“If a pretty poster and cute saying are all it takes to motivate you, you probably have a very easy job. The kind robots will be doing very soon.”
I was nineteen when I first saw this demotivational saying. I’d never seen anything like it, and I loved it! For several years I bought a demotivational calendar until I was demotivated to do it anymore. Not only were they incredibly witty, they also poked fun at conventional wisdom. Motivational speakers, posters, and books help some people, but I either had a clear and compelling reason to do something or I didn’t. If I did, I’d follow through; if I didn’t then I wouldn’t. Simple as that.
I’ve since learned that motivation works differently for different people.
Much of being a disciple and making disciples comes down to motivation. A. W. Tozer expressed this simply by saying, “We may want God, but we want something else more and we will get what we want the most.” Every day we must choose to either engage with God in relationship through the Scriptures and prayer or not. We must choose whether we’ll move out in mission towards others or not. Too often you choose not to engage, and so do I.
If we had a greater motivation, greater drive for God and His mission then we’d engage more fully, but what exactly is motivation?
Let’s define motivation as your compelling reason or reasons to do something. Insufficient motivation occurs when reasons aren’t compelling enough. What makes a reason compelling is a combination of personal beliefs, values, and design. Compelling reasons can be rooted internally or externally. For most things, it’s not one reason but the combined weight of both internal and external reasons that give birth to strong and resilient motivation to act.
Effective disciple makers know how to help those they’re discipling unlock greater motivation.
To that end, one helpful framework has been developed by author and social scientist Gretchen Rubin. Her most recent book, “The Four Tendencies”, isn’t intended for disciple makers, but its application is easy to see. Rubin suggests that all of us are primarily one of these types…
Upholders – Fulfills outer and inner expectations.
Obligers – Fulfills outer expectations, struggles to meet inner expectations.
Questioners – Questions all expectations, will turn some outer expectations into inner expectations. In this way, they will only meet inner expectations only.
Rebels – Resists both outer and inner expectations.
Which one are you? If you regularly read this blog, can you guess which one I am? Disciple makers who understand these four types carry a key to help unlock greater motivation in themselves and others.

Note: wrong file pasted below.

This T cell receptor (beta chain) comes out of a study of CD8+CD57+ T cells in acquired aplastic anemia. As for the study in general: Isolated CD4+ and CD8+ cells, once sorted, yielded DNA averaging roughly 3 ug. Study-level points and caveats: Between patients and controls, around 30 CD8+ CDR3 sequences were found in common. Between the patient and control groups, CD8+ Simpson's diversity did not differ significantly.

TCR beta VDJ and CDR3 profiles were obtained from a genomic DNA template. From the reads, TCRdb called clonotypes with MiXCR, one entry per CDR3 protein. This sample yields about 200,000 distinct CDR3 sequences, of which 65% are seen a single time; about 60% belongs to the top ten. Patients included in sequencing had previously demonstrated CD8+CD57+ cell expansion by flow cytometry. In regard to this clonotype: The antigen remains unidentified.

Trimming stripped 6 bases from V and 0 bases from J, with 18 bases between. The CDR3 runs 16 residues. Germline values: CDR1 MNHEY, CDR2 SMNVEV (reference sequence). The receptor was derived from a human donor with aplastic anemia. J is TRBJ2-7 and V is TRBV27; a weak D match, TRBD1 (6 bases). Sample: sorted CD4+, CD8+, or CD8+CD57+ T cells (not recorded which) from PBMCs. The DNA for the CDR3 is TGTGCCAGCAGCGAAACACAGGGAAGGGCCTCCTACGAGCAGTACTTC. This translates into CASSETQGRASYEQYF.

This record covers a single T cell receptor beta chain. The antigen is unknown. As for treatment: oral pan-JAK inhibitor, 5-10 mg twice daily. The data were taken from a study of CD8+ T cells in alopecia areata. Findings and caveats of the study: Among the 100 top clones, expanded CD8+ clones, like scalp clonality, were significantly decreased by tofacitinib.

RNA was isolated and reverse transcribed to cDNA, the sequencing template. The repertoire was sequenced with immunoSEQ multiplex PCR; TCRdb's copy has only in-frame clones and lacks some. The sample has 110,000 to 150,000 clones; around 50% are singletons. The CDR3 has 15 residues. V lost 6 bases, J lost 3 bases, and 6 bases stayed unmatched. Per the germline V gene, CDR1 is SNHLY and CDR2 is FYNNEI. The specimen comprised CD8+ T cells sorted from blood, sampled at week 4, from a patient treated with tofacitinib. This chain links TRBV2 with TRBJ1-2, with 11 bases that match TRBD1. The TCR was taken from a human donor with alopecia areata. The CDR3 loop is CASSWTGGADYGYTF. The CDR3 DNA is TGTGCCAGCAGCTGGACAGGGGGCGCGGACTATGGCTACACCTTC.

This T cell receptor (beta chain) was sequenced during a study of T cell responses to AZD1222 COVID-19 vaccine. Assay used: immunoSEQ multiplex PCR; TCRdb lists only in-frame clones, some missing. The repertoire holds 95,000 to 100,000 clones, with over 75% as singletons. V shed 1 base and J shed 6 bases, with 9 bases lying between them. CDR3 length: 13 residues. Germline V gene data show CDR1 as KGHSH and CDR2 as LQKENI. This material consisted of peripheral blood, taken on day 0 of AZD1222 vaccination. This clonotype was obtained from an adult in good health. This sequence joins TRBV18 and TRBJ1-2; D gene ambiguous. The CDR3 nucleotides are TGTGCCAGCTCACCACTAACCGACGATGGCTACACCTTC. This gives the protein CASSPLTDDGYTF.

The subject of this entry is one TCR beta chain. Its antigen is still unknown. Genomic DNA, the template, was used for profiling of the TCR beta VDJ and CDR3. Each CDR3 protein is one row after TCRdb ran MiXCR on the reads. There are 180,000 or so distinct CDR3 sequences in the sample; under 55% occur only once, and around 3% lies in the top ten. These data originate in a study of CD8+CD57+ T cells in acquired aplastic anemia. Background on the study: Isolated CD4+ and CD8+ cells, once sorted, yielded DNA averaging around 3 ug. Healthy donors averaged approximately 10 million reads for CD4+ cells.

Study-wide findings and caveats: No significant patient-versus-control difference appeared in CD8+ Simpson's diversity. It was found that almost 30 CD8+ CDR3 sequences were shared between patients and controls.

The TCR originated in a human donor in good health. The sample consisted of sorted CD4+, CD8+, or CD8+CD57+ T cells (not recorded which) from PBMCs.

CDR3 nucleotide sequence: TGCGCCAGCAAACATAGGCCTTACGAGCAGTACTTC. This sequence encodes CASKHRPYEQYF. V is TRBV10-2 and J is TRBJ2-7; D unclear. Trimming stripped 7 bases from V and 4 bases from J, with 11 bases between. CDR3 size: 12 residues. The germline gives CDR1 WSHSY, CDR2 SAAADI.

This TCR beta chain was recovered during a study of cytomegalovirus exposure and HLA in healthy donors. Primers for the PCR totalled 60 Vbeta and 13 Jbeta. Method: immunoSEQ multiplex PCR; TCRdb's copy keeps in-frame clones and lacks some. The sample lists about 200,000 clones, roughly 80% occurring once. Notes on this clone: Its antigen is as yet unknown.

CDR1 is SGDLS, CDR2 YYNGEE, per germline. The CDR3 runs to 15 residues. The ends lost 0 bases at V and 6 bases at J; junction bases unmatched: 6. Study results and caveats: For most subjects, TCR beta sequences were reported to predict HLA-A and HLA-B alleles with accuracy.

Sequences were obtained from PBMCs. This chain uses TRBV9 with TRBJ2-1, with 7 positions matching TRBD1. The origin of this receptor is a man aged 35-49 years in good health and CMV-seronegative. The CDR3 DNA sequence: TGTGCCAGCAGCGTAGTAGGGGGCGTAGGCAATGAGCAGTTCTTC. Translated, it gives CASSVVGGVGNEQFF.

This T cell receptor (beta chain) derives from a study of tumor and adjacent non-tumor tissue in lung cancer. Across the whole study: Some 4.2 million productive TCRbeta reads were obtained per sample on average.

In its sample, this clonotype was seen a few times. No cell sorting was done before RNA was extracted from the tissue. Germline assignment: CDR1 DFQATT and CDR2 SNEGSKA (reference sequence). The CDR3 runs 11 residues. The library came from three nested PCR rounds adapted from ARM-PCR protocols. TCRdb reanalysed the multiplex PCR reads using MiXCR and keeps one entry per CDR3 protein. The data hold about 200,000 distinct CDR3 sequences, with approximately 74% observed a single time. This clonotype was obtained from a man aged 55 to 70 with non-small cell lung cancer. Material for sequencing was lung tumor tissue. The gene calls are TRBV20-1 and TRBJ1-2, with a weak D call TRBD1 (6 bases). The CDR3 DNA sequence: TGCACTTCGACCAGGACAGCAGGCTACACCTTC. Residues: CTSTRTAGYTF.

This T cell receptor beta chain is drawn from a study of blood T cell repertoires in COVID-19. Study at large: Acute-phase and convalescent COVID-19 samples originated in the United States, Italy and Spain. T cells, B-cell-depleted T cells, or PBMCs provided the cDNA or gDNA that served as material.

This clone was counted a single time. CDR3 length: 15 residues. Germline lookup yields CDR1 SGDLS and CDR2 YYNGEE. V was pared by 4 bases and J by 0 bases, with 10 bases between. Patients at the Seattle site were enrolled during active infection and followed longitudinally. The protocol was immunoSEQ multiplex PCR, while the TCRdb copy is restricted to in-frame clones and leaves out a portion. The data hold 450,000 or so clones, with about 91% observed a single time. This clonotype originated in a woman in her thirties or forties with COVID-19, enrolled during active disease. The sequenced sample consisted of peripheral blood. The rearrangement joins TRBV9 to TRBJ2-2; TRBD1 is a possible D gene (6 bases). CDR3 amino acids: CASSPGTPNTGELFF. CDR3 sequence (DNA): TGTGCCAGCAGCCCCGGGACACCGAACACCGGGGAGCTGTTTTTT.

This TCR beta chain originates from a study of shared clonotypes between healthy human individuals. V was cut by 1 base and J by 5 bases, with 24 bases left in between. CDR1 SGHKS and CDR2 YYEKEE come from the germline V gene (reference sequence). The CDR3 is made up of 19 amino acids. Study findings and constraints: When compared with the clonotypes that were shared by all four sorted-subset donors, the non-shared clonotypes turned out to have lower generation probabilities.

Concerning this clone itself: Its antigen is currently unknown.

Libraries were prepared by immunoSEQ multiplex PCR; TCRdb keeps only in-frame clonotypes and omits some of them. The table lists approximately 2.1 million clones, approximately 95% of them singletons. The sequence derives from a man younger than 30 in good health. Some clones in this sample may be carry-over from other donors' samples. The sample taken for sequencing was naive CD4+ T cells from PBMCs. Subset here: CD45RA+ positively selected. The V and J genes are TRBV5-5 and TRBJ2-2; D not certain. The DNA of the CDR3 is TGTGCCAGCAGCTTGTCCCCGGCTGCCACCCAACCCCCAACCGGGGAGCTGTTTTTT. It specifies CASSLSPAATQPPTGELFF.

Let’s examine the key to unlocking motivation for each type:
Upholders want to know what should be done. They enjoy meeting both internal and external expectations. Once they know what’s expected, they thrive on follow-through. Since they’re generally “doers” motivation isn’t a common need, upholders need help prioritizing. Their drive to meet all expectations can result in being overwhelmed as they try to meet all the expectations. Often they do the wrong things. Disciple makers can help most by letting them know what’s expected and then helping them discern and prioritize which demands should get their priority (whether from themselves, others, or God).
Obligers want to know what they’re accountable to do. They are committed, reliable, and the strength of teams. They readily meet the expectations of others but have trouble following through on their own goals. Since they want to please others they are exploitable and may have trouble setting limits on what others ask of them. Disciple makers can help them most by providing accountability to meet their inner expectations and coaching to uncover external benefits of meeting those inner expectations.
Questioners want to know why. Careful thought leads them to develop strong convictions which anchor their motivation despite resistance or conflict. Since questioners are naturally skeptical of tradition and strong-willed they can be off-putting. On the other hand, their honest questions help people consider things from a new perspective. Disciple makers can help them most by patiently providing justifications, using questions to help them find their own why and awareness of how their questions may cause stress to others.
Rebels want the freedom to do it their own way and in their own time. Independent, in touch with themselves, and outside the box, rebels want to chart their own course. Since they dislike advice, routines, and schedules conventional “by the book” disciple making can be tough for them to endure. However to reproduce rebels must learn to accept at least some of the practices that help most people. Disciple makers can help most through negative challenge (I bet you can’t…) and asking them to develop something new (a new illustration, a new framework to explain something, etc.).
It’s important to remember that Rubin’s framework doesn’t take into account the indwelling of the Holy Spirit. So, in a discipling relationship we’re never working with just an upholder, obliger, questioner, or rebel, we’re working with an upholder, obliger, questioner or rebel who’s been sanctified. The Holy Spirit is actively at work in each believer helping to motivate them to do what God has asked (Ezekiel 36:26-27, Phil. 2:!3).
This framework can apply to more than just your discipling relationship. Understanding your type and others can help you relate more effectively with your spouse, children, co-workers, neighbors, etc. Want more on these four types? Visit Gretchen’s website for a quiz and many more resources.